A King Biscuit Daybook: Robert Finley Live on Cherry Street

New photo by John Shaw / Google Photos
New photo by John Shaw / Google Photos
New photo by John Shaw / Google Photos

63-year-old Robert Finley is from Bernice, Louisiana, near Ruston, and is well-known to the people in the Monroe, Louisiana area where he often performs. But he never made a record until his recent debut Age Don’t Mean A Thing on the Big Legal Mess subsidiary of Fat Possum Records out of Oxford. The Fat Possum imprint started with blues artists, and slowly seems to be heading back in that direction, having signed the 83-year-old Leo Bud Welch a couple of years ago for his debut album, and finding a similar artist in Finley.
This year’s King Biscuit Blues Festival found Robert Finley performing on Cherry Street in downtown Helena and signing copies of his new debut album, which I highly recommend.

An All-Star Gala of Hill Country Blues at Leo Bud Welch’s Album Release Party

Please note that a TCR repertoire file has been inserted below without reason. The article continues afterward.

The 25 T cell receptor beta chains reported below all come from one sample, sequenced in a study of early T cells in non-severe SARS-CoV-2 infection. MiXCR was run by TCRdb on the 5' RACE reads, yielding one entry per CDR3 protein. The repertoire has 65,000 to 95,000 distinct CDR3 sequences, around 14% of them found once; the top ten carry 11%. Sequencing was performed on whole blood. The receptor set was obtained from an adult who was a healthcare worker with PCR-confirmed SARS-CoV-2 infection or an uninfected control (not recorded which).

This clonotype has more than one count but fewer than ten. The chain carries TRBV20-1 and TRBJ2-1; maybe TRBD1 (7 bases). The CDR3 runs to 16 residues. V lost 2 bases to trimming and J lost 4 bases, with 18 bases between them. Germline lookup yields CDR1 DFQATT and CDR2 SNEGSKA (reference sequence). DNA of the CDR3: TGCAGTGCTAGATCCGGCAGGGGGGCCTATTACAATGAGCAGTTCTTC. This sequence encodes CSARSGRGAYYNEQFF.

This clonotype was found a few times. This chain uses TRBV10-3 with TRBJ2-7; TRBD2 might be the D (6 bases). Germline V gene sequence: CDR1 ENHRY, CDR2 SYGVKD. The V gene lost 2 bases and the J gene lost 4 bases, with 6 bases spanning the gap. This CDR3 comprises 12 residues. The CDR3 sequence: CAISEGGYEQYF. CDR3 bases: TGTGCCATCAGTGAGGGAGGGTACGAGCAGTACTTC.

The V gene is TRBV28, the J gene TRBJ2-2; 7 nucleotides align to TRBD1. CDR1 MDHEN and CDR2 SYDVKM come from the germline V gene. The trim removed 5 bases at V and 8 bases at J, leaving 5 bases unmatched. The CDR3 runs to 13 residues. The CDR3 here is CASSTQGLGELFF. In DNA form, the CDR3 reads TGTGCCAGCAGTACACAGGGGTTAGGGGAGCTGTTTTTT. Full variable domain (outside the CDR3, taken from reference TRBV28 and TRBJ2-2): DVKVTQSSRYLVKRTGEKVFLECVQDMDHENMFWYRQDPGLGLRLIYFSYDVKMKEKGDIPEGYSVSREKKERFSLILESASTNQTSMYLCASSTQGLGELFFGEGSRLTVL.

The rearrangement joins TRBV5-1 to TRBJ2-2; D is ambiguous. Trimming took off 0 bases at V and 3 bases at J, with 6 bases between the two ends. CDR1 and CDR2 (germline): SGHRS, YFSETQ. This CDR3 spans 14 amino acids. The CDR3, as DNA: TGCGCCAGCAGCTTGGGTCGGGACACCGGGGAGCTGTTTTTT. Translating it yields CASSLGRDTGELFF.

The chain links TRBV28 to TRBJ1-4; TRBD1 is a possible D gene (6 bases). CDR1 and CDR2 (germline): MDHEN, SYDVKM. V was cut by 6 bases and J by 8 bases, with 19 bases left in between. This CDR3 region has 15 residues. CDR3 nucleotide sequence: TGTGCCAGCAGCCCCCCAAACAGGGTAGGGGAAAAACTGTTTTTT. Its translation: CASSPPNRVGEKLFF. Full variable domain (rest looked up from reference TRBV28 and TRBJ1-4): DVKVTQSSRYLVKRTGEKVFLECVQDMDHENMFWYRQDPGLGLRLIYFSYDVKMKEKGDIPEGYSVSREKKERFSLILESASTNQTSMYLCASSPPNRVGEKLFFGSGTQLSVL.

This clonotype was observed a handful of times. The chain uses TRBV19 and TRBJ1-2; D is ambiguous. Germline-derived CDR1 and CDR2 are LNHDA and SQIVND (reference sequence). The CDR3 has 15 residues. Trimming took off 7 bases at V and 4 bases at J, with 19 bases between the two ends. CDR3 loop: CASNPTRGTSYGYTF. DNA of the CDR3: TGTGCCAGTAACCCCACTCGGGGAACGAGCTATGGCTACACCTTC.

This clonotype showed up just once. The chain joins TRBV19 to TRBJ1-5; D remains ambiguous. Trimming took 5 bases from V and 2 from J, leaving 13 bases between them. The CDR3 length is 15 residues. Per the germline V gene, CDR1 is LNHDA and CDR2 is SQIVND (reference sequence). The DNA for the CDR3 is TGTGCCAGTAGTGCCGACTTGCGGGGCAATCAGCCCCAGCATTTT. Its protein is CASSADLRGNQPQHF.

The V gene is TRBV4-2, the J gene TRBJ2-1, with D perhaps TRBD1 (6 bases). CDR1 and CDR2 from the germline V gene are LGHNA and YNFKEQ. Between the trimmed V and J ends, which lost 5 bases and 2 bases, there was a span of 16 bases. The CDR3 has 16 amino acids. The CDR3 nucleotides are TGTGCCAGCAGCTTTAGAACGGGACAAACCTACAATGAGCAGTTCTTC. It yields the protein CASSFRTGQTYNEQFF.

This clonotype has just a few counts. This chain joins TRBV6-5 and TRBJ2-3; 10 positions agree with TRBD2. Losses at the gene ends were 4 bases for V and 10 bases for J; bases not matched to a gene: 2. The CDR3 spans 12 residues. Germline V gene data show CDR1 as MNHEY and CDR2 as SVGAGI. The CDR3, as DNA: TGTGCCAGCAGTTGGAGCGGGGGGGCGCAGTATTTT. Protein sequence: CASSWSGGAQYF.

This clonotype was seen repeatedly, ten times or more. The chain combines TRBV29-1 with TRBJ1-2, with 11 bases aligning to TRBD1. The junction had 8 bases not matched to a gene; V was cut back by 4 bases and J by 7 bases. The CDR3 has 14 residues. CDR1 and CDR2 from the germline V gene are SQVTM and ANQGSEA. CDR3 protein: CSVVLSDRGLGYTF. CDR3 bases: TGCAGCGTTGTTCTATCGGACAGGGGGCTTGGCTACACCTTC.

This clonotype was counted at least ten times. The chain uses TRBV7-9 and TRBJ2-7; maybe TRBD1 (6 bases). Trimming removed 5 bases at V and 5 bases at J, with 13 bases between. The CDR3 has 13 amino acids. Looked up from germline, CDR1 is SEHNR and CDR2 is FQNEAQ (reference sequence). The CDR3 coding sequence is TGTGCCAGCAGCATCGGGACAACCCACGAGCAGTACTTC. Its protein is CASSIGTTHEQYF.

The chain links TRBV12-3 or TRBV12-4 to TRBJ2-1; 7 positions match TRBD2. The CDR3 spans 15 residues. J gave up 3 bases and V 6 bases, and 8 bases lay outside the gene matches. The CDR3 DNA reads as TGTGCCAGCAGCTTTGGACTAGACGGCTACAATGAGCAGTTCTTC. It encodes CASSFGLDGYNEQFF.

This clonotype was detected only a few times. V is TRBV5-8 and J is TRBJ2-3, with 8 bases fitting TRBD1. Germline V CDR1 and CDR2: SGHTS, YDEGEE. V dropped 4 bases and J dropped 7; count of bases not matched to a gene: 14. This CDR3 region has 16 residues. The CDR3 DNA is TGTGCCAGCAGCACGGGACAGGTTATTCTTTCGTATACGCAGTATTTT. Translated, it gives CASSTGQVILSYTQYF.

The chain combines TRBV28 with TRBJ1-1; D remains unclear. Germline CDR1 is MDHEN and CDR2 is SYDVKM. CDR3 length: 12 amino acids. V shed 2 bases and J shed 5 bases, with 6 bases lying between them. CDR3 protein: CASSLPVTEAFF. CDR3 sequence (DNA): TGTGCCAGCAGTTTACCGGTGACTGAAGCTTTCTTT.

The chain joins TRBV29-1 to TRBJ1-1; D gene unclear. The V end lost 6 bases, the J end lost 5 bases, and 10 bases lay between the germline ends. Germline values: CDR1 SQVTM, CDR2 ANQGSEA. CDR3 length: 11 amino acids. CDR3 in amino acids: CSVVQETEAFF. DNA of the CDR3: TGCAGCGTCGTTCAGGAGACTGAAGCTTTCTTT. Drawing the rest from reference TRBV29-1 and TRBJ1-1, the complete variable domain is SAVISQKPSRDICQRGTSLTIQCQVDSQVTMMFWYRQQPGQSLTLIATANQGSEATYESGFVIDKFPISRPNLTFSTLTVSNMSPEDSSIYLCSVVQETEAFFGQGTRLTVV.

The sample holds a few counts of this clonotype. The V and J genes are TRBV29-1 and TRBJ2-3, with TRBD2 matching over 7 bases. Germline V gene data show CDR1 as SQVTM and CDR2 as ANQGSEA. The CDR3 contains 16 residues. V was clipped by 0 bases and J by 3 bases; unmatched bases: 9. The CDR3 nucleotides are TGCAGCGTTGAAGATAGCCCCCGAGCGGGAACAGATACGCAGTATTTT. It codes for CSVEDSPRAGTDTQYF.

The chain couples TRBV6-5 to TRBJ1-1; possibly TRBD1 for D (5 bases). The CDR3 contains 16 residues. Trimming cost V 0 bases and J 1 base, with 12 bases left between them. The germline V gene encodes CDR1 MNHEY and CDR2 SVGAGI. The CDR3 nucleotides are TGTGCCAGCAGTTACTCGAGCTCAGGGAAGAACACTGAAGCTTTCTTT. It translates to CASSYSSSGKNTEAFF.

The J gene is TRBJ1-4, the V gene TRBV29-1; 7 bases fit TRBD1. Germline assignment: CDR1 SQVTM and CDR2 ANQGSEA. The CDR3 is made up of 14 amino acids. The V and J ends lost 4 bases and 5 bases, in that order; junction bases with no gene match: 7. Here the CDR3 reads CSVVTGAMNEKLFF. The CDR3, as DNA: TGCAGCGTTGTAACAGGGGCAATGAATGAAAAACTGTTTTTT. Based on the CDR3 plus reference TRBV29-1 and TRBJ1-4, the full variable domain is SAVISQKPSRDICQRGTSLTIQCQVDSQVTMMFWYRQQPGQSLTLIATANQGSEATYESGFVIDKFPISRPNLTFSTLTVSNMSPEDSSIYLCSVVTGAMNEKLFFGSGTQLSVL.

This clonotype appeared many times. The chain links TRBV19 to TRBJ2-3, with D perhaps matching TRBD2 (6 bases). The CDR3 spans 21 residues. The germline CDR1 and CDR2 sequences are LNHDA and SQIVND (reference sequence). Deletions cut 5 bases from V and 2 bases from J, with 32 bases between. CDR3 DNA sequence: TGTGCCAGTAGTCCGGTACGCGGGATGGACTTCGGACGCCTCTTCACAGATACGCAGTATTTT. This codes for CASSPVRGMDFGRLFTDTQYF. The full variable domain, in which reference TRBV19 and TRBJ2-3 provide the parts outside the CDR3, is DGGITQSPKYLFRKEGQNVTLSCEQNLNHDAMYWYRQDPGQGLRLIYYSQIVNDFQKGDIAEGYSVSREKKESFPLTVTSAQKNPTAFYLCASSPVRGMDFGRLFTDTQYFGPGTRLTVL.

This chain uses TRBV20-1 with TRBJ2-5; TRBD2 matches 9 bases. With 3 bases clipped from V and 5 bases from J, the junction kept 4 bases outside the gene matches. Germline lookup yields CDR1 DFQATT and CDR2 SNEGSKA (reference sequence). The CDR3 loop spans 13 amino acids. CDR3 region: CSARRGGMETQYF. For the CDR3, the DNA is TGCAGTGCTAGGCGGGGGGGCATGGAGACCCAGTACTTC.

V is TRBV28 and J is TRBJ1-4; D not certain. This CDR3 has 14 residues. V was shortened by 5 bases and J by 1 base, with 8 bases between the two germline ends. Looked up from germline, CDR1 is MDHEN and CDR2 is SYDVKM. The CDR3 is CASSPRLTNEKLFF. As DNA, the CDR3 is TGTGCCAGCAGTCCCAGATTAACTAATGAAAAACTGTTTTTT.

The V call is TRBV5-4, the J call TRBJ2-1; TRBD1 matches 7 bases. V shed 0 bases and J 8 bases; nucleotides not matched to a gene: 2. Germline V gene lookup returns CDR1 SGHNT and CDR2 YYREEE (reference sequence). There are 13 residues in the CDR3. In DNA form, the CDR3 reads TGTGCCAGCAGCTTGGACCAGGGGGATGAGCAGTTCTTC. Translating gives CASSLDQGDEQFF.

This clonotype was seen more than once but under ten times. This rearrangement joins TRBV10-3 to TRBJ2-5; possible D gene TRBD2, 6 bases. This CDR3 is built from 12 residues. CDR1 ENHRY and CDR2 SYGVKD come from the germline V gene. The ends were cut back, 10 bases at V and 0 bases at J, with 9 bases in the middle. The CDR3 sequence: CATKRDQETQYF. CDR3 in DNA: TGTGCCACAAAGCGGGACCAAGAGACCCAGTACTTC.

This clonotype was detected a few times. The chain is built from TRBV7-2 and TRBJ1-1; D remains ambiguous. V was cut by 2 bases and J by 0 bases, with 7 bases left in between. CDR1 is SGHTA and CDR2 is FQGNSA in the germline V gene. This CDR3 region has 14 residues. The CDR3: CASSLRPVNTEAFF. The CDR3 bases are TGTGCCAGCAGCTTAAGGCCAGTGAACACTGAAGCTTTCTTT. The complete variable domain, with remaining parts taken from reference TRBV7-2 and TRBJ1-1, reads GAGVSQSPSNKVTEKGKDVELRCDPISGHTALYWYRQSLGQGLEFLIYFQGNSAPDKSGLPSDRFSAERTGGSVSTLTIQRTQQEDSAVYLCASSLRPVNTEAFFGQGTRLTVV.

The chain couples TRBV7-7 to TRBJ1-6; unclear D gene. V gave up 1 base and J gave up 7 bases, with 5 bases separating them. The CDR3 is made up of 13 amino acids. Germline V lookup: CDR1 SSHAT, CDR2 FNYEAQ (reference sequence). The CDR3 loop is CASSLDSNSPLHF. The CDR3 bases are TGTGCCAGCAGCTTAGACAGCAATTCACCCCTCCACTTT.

001 Jason Carter002 Jason Carter003 Jason Carter004 Jason Carter005 Jason Carter006 Jason Carter007 Leo Bud Welch & Duwayne Burnside008 Leo Bud Welch, Duwayne Burnside & Jimbo Mathus009 Leo Bud Welch, Duwayne Burnside & Jimbo Mathus010 Leo Bud Welch, Duwayne Burnside, Duwayne Jr & Jimbo Mathus011 Jason Carter012 Jason Carter013 Jason Carter014 Jason Carter015 Robert Bilbo Walker Limo016 Robert Bilbo Walker Limo017 Robert Bilbo Walker Limo018 Robert Bilbo Walker Limo019 Hill Country Blues Pavilion020 Hill Country Blues Pavilion021 Welcome to Foxfire Ranch022 Duwayne & Gary Burnside023 Duwayne & Gary Burnside024 Duwayne & Gary Burnside025 Hill Country Blues Pavilion026 Foxfire027 Cedric Burnside028 Cedric Burnside029 Cedric Burnside030 Duwayne Jr031 Passing The Tradition On032 Cedric Burnside Project033 Trenton Ayers034 Cedric Burnside035 Cedric Burnside Project036 Cedric Burnside037 Duwayne Jr038 Trenton Ayers039 Cedric Burnside040 Cedric Burnside Project041 Cedric Burnside Project042 Cedric Burnside Project043 Trenton Ayers044 Cedric Burnside Project045 Hill Country Blues Pavilion046 Duwayne Burnside & Son047 Leo Bud Welch On The Road048 Cedric Burnside Project049 Foxfire Ranch050 Hill Country Pavilion051 Dancing052 Cedric Burnside Project053 Dancing054 Dancing055 Jimbo Mathus056 Jimbo Mathus057 Jimbo Mathus058 Jimbo Mathus059 Jimbo Mathus060 Jimbo Mathus061 Jimbo Mathus062 Jimbo Mathus063 Jimbo Mathus064 Jimbo Mathus065 Jimbo Mathus066 Jimbo Mathus067 Jimbo Mathus068 Jimbo Mathus069 Robert Bilbo Walker070 Robert Bilbo Walker071 Robert Bilbo Walker072 Robert Bilbo Walker073 Robert Bilbo Walker074 Robert Bilbo Walker075 Robert Bilbo Walker076 Robert Bilbo Walker077 Robert Bilbo Walker078 Robert Bilbo Walker079 Dancing080 Sherena081 Robert Bilbo Walker082 Leo Bud Welch083 Leo Bud Welch084 Leo Bud Welch085 Leo Bud Welch086 Leo Bud Welch087 Leo Bud Welch088 Leo Bud Welch089 Leo Bud Welch090 Leo Bud Welch091 Leo Bud Welch092 Sherena093 Dancing094 Leo Bud Welch